New CathPCI Registry Report Provides a Comprehensive View of Diagnostic Cardiac Catheterization and PCI in the U.S.
In an effort to provide a perspective on current use and outcomes of invasive cardiac procedures, a new report using data from the NCDR's® CathPCI Registry® was published on Oct. 17 in the Journal of the American College of Cardiology and provides a contemporary snapshot of diagnostic cardiac catheterization and percutaneous coronary interventions (PCI) performed in the U.S.
The CathPCI Registry collects data from 85 percent of cardiac catheterization laboratories in the U.S. Over two million procedures captured between Jan. 2010 and June 2011 were analyzed in order to provide an overview of the current practice of invasive cardiology.
Highlights from the report include:
- Patient risk factors: Almost 80 percent of patients undergoing PCI were overweight, including 43 percent who were obese. Other risk factors showed 80 percent had dyslipidemia, and 82 percent had hypertension. In addition, almost 28 percent of PCI patients were current or recent smokers.
- Access to arteries for assessment and treatment: For both diagnostic procedures and PCI, femoral access was the most frequently used technique. Femoral access was used in just over 90 percent of procedures vs. use of radial artery access in 8.3 percent of diagnostic catheterization procedures and 6.9 percent of PCI procedures.
- Patient presentation: Among PCI patients, 70 percent had some type of acute coronary syndrome at presentation (unstable angina, non-ST-segment elevation myocardial infarction [STEMI]), while approximately 18 percent had stable angina and 12 percent had either atypical symptoms or no angina.
- Stress testing, calcium scores and coronary computed tomography imaging: Among patients undergoing elective PCI, 52 percent underwent a stress study before the procedure, with stress myocardial perfusion being used most frequently. Calcium scores and coronary computed tomography angiography were used very infrequently (<3 percent) before diagnostic or PCI procedures.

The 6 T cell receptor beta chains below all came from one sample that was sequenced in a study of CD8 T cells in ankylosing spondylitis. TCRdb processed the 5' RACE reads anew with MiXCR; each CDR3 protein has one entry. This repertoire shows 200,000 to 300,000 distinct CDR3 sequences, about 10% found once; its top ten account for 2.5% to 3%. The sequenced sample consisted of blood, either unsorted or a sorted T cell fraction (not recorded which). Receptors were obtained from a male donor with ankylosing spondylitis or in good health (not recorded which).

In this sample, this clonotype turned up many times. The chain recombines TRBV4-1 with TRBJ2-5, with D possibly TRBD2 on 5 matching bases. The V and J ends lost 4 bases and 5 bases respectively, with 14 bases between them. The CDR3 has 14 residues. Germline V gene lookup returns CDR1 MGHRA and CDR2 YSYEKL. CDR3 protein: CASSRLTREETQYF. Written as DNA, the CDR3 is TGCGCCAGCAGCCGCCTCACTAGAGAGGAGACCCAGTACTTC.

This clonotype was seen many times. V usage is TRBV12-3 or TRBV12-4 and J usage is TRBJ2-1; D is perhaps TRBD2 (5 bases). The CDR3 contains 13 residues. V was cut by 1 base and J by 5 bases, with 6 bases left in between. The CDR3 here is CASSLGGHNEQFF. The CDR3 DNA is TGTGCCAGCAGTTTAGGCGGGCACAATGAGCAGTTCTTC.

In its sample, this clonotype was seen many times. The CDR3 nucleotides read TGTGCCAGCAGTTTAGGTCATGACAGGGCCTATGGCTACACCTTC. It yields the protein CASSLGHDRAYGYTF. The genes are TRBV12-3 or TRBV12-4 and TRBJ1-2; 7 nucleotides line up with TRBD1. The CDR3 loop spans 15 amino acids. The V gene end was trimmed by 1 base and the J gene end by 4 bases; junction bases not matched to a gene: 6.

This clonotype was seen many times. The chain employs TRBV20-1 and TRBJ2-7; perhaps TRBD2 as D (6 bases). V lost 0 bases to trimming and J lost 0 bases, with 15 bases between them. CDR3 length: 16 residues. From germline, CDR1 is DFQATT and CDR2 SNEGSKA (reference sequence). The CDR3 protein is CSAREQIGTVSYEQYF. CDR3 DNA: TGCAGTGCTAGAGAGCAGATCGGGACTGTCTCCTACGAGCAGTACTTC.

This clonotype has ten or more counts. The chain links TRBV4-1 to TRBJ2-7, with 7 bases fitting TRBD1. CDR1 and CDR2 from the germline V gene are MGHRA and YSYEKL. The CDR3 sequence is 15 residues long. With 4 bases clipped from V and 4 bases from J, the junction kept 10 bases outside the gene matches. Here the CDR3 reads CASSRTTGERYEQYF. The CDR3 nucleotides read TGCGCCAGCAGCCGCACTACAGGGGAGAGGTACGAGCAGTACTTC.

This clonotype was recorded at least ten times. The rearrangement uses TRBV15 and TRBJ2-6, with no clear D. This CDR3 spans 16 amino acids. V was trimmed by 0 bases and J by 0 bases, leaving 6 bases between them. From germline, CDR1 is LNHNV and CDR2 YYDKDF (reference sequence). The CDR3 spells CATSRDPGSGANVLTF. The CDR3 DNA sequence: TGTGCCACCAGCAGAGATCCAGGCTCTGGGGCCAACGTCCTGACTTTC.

- Procedural volume per facility: Twenty-six percent of the facilities were low-volume, performing fewer than 200 PCI procedures annually, and these facilities accounted for approximately 4 percent of the total PCI procedures. In addition, on-site cardiac surgery was not available in 83 percent of low-volume facilities, which represent 32.6 percent of facilities reporting, but performing 12.4 percent of the PCIs in this data sample.
- Door-to-Balloon (D2B) Time: STEMI patients who arrived at an PCI-capable hospital, experienced an average D2B time of 64.5 minutes. Patients who required transfer to another hospital averaged a longer D2B time of 121 minutes.
"These data will be of interest to the cardiovascular community because they show us where we are and where we can find opportunities for quality improvement," said Gregory J. Dehmer, MD, FACC, lead author of the report. "In this era of increased transparency and public awareness, NCDR leadership felt it was appropriate to publish [this] aggregate data."
Looking forward, the authors note that the value of the NCDR will increase as the U.S. continues to move forward with public reporting. "The value of the CathPCI Registry will be demonstrated as it is used to understand further the practice of invasive cardiology and to drive a higher level of quality into individual physician practice," they said. Currently, the NCDR is developing a plan for voluntary public reporting of selected NCDR data.
In Oct. 2012, the CathPCI Registry posted updated CathPCI Registry® 2012 Second Quarter Outcomes Reports that incorporate the changes from the recently updated appropriate use criteria (AUC) for coronary revascularization. Hospitals participating in the registry will notice several changes to the report based on the effect of the AUC Update, which may include an increase in instances of inappropriate cases. To understand the impact of the 2012 Focused Update on the CathPCI Registry Appropriate Use Criteria metrics, visit www.ncdr.com/cathpci/auc.
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